Tuesday, June 9, 2020

Leaves of Three

Poison ivy has three leaflets, the center one has a longer stem.  Leaves have a central vein
with secondary veins branching off from it.  Young leaves are glossy, but older ones are variable
 and leaf margins are all over the place.
After a mild winter in the Mid-Atlantic, it's been a cool, damp spring.  This seems to have brought out a lot of growth in the understory.  Included in this lushness is plenty of poison ivy, Toxicodendron radicans, formerly, Rhus radicans.  As I have been doing some weeding I have been vigilant for ‘leaves of three’, the rhyme for identifying poison ivy.  But that is not the only plant out there that sports three leaflets. 

Following are some common plants that bare some resemblance to the dreaded poison ivy.  Probably the most common look alike in the Mid-Atlantic region is box elder, Acer negundo.  When I first encountered this tree I thought OMG it’s a  poison ivy tree!  This tree reseeds prolifically generating a myriad of seedlings with bright green leaves divided into three leaflets.  While superficially similar to poison ivy, on closer examination you can see that box elder has an opposite arrangement of leaves and branches, while those of poison ivy are alternate.
Box elder has three leaflets that appear very similar to
poison ivy, but branching is always opposite.  Leaf margins are variable
Here they are side-by-side.  Box elder seedling at top has opposite branching,
poison ivy in mid-frame is opposite.  The yellow flowers are green and gold,
  Chrysogonum virginianum.

A close second in my experience is Virginia creeper, Parthenocissus quinquefolia. This rambling and climbing vine has the same habit as poison ivy, but it usually have five leaflets rather than three.  The confusion comes because the younger shoots often sport leaves with three or sometimes four leaflets.  When I spot these I carefully trace the vine back a little ways to see if it also has leaves of five.  Some people have sensitivity to Virginia creeper, but the reaction is not as severe as the rash most people get from poison ivy. 

Virginia creeper is a vine with a similar habit as poison ivy. 
Most, but not all, leaves have 5 leaflets.

Another understory tree that has three leaflets is common hoptree or wafer ash, Ptelea trifoliata. This is not likely to be confused with poison ivy, although seedlings or growth from the base of the tree could cause some concern.  On the hoptree each leaflet does not have a distinct stem (petiolule), rather the leaf tapers sharply to the point of attachment.  While the leaflets of poison ivy are distinct with the central one considerably longer than the two lateral ones.  
Common hoptree grows well in shady locations not unlike poison ivy. 
Note how the leaflets lack distinct stems.

Aromatic sumac, Rhus aromatica, is less commonly encountered.  In the wild it is an upright shrub.  But in the landscape trade there is a shorter, spreading cultivar called ‘Grow Low’ that is becoming very popular.  When I’ve bumped into mine in the woodland edges I froze for a second until I noticed that the leaflets have different lobes and the leaflet stems (petiolules) are all the same length.  On poison ivy the middle leaflet has a longer stem than the other two.

The leaflets of aromatic sumac tend to have rounded lobes concentrated at the tips.

White avens, Geum canadense, has a number of leaf forms.  Some of its basal leaves can have three leaflets but they are not particularly glossy and are generally rough in texture.  Also this species grows in clumps, it is not viney.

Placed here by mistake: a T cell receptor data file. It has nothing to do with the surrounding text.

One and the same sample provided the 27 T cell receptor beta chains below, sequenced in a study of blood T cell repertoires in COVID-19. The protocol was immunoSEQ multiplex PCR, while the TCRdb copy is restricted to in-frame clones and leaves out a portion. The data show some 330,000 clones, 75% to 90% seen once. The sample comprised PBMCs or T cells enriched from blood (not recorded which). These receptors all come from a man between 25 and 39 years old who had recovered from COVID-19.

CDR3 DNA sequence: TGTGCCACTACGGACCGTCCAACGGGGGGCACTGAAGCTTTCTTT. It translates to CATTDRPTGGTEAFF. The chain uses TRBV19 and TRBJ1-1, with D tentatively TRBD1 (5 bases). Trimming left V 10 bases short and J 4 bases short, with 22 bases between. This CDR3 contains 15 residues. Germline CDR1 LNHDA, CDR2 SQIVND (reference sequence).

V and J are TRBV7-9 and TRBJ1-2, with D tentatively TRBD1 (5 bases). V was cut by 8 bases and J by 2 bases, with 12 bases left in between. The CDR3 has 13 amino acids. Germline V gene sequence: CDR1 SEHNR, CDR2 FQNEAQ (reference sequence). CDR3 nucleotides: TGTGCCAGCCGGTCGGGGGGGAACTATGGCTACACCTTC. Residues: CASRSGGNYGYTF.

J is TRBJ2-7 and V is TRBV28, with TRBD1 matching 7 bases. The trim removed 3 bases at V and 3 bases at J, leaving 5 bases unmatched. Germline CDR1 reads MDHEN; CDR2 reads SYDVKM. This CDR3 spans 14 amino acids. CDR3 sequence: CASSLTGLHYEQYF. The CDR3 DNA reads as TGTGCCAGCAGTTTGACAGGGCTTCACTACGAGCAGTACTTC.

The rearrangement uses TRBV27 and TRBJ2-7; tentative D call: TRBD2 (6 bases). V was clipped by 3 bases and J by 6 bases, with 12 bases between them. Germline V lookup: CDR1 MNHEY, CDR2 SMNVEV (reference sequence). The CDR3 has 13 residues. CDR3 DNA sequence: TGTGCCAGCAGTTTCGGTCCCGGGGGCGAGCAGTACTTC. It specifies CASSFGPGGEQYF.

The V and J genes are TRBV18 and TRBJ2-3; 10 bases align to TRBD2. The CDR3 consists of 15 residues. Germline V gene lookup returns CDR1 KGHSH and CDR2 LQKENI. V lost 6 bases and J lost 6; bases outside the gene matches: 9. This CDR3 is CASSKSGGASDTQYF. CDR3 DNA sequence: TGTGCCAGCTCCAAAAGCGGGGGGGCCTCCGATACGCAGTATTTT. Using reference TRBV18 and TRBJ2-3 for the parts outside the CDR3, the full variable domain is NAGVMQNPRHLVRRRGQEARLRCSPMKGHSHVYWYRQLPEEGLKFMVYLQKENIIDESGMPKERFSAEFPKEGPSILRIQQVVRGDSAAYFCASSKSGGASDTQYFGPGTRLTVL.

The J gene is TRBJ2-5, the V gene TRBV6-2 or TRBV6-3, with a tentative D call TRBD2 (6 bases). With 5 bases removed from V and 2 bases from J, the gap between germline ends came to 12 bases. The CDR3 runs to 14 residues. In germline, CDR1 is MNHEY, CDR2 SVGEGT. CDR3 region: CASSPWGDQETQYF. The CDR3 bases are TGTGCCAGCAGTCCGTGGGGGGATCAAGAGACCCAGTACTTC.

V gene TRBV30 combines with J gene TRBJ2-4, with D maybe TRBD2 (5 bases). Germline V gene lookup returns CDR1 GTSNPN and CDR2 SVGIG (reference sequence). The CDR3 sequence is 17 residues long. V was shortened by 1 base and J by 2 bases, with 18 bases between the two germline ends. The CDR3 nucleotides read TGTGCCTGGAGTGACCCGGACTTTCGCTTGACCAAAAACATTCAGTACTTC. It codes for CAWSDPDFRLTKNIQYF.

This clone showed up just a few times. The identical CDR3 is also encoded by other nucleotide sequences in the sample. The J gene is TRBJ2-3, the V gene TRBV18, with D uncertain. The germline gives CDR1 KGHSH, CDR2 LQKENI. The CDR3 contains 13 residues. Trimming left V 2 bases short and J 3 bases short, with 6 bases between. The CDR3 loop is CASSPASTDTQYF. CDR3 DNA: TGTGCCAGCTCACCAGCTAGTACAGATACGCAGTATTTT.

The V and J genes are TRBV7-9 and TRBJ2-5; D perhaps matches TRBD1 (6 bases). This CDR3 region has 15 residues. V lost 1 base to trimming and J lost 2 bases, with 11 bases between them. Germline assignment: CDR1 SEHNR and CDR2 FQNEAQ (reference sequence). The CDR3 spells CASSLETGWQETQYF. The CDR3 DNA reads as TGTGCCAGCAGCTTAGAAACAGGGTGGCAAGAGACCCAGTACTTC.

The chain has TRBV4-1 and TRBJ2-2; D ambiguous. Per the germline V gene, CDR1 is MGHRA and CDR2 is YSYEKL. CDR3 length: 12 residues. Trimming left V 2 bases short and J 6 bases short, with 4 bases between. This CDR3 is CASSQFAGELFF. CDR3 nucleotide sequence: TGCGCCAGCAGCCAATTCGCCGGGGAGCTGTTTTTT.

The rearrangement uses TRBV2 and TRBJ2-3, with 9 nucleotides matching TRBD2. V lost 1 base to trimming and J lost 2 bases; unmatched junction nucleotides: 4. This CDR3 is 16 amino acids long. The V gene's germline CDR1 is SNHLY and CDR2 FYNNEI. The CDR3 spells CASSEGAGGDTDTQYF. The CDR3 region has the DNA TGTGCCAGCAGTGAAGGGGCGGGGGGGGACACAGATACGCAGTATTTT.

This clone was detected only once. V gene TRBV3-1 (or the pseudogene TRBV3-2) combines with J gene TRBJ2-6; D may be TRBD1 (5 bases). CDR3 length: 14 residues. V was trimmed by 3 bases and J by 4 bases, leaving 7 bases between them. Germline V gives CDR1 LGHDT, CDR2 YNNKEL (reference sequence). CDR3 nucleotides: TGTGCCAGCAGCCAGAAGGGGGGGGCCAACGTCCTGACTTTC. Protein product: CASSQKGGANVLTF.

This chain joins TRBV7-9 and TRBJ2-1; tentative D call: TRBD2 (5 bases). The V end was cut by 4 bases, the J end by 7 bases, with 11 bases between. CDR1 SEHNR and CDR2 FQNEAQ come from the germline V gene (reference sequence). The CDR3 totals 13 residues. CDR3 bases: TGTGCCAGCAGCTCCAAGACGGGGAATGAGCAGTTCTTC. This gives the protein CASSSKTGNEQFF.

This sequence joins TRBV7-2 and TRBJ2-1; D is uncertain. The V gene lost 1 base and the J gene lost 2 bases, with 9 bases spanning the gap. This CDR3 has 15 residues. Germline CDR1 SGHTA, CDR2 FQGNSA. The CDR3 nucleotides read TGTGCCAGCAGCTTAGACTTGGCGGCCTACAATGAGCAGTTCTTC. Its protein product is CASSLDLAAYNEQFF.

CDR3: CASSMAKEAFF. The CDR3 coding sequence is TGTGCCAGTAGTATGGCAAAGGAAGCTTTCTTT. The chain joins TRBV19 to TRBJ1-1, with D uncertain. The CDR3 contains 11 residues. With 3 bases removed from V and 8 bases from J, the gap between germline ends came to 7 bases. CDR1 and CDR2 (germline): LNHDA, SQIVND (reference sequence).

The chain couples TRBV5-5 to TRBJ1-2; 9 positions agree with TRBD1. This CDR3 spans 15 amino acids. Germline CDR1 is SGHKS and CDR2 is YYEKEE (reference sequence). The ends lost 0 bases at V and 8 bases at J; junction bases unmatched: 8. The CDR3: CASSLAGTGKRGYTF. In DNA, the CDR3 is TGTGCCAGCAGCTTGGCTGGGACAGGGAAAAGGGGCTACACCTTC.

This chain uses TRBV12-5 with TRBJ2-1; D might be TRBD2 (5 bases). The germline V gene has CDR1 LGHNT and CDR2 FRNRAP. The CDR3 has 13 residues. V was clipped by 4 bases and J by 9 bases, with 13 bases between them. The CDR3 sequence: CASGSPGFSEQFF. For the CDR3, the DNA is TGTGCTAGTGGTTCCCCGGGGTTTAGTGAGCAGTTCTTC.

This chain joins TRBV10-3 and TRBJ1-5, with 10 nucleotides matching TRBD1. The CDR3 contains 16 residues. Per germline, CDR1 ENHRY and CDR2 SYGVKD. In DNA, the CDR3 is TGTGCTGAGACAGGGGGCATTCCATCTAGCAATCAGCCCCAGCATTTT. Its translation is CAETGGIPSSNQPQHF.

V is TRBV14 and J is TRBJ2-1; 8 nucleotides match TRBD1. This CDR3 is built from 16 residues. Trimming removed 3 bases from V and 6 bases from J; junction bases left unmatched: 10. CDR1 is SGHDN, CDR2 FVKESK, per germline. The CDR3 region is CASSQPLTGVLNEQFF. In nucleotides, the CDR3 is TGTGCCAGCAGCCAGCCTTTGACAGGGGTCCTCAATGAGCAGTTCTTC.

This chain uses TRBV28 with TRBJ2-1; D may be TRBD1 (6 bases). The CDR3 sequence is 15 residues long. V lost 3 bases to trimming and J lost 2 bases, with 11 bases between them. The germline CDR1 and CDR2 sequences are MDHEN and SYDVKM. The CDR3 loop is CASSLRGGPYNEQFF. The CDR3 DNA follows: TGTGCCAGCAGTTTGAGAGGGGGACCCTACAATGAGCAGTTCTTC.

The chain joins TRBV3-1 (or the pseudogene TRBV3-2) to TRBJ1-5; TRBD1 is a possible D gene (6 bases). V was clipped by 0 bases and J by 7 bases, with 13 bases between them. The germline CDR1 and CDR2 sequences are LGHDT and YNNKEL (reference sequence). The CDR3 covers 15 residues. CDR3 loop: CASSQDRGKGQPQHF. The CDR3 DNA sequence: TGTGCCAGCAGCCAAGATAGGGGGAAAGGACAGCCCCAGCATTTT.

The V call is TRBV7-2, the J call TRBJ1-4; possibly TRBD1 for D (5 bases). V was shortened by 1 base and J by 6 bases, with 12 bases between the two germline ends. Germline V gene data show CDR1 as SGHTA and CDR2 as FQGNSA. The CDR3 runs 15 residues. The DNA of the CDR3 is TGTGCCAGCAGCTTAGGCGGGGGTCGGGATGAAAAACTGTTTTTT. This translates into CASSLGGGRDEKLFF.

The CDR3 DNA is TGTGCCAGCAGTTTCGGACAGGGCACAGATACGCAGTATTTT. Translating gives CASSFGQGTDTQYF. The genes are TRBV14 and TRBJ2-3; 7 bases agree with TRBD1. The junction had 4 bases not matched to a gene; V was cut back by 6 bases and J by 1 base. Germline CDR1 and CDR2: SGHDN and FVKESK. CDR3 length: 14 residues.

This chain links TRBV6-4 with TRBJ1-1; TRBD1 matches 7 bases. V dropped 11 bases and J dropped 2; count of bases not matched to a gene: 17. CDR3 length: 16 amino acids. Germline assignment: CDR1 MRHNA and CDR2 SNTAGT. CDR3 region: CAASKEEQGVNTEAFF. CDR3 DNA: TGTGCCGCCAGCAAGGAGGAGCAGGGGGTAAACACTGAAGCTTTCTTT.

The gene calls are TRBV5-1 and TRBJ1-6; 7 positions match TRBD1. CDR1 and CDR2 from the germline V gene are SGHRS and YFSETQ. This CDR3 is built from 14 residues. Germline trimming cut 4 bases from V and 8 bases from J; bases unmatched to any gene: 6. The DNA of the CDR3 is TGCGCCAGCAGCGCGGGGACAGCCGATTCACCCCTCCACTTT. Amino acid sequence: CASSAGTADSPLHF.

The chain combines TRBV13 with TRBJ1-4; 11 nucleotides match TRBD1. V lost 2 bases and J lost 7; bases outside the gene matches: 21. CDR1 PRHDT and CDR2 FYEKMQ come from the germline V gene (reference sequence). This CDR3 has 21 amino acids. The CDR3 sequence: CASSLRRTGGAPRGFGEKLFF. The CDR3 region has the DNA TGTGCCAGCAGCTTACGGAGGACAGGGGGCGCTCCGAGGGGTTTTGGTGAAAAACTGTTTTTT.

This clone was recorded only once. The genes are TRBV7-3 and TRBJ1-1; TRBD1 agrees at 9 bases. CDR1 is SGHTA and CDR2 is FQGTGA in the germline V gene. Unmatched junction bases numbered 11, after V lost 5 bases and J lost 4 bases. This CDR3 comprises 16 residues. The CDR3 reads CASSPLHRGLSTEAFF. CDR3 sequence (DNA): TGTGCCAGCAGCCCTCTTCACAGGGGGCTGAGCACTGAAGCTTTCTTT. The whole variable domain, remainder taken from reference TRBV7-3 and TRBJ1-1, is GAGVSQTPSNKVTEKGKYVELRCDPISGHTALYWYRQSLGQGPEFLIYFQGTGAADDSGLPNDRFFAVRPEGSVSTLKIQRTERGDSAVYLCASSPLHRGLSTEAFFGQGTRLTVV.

The younger leaves of white avens tend to have three leaflets.  To the lower left you
can see some of the more complex leaf forms.

Barren strawberry, Geum or Waldsteinia fragarioides and the non-native W. ternata, have leaves of three, but the leaf margins are more deeply toothed and the leaflet stems are all very short.
The glossy leaflets of barren strawberry appear to merge together looking
 more like lobes than separate leaflets.

  Mock strawberry, Potentilla  (or Duchesnia) indica, is another prolific ground cover with three leaflets.  It’s leaf margins are regularly toothed and it’s habit is different, spreading by stolons, not vining.  
The leaf surface of mock strawberry is much rougher in appearance than poison ivy.

Golden Alexanders, Zizia aurea, has leaflets that are twice divided, 3 sets of trifoliate leaflets (biternate).  The leaflets are ovate to lanceolate with finely toothed edges.  The long petioles may give the impression of young poison ivy stems.  
Leaflets of golden Alexanders can be seen in the circle at bottom right. 
Also present in this image is Virginia creeper and mock strawberry.

The native clematis, Virgin’s bower, Clematis virginiana, is a weak-stemmed vine with three part leaflets.  While you would want to routinely test the vine strength to distinguish it from poison ivy, an examination of the veins on the leaves would show the difference.  Virgin’s bower has a palmate pattern, with the major veins radiating from a single point; whereas poison ivy’s veins branch out along a central middle vein.  
The ribbed stems of virgin's bower are too weak to support itself
 and it needs something to climb on.

The list of trifoliate plants seems to go on and on.  After I thought I had this pretty well wrapped up I took another look and noticed the leaves of Jack-in-the-pulpit, Arisaema atrorubens, and that reminded me of the trilliums.  These can be recognized by their relatively large leaf size and regular arrangement of leaves.  Arisaema leaves are in a ‘T’ arrangement and those of trilliums are arranged in a regular triangle pattern (120 deg apart).  Can you think of any more poison ivy look-alikes to be on the watch for?